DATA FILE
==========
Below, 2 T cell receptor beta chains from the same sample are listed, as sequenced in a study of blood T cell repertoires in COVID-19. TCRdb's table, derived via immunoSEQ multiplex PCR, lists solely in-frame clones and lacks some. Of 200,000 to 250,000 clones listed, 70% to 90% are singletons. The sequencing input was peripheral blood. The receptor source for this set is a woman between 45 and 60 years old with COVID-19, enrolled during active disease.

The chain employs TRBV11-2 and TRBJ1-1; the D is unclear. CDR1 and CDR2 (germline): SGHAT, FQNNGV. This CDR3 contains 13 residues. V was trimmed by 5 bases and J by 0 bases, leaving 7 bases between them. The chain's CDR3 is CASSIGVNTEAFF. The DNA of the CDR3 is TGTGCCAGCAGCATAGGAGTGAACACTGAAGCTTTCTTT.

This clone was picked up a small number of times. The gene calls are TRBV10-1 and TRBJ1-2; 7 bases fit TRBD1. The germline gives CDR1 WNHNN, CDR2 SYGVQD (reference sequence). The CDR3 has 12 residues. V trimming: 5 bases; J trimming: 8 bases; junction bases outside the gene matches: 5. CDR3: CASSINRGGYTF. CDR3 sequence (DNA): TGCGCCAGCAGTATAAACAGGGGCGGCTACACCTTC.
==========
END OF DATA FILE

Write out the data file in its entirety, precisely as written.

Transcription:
Below, 2 T cell receptor beta chains from the same sample are listed, as sequenced in a study of blood T cell repertoires in COVID-19. TCRdb's table, derived via immunoSEQ multiplex PCR, lists solely in-frame clones and lacks some. Of 200,000 to 250,000 clones listed, 70% to 90% are singletons. The sequencing input was peripheral blood. The receptor source for this set is a woman between 45 and 60 years old with COVID-19, enrolled during active disease.

The chain employs TRBV11-2 and TRBJ1-1; the D is unclear. CDR1 and CDR2 (germline): SGHAT, FQNNGV. This CDR3 contains 13 residues. V was trimmed by 5 bases and J by 0 bases, leaving 7 bases between them. The chain's CDR3 is CASSIGVNTEAFF. The DNA of the CDR3 is TGTGCCAGCAGCATAGGAGTGAACACTGAAGCTTTCTTT.

This clone was picked up a small number of times. The gene calls are TRBV10-1 and TRBJ1-2; 7 bases fit TRBD1. The germline gives CDR1 WNHNN, CDR2 SYGVQD (reference sequence). The CDR3 has 12 residues. V trimming: 5 bases; J trimming: 8 bases; junction bases outside the gene matches: 5. CDR3: CASSINRGGYTF. CDR3 sequence (DNA): TGCGCCAGCAGTATAAACAGGGGCGGCTACACCTTC.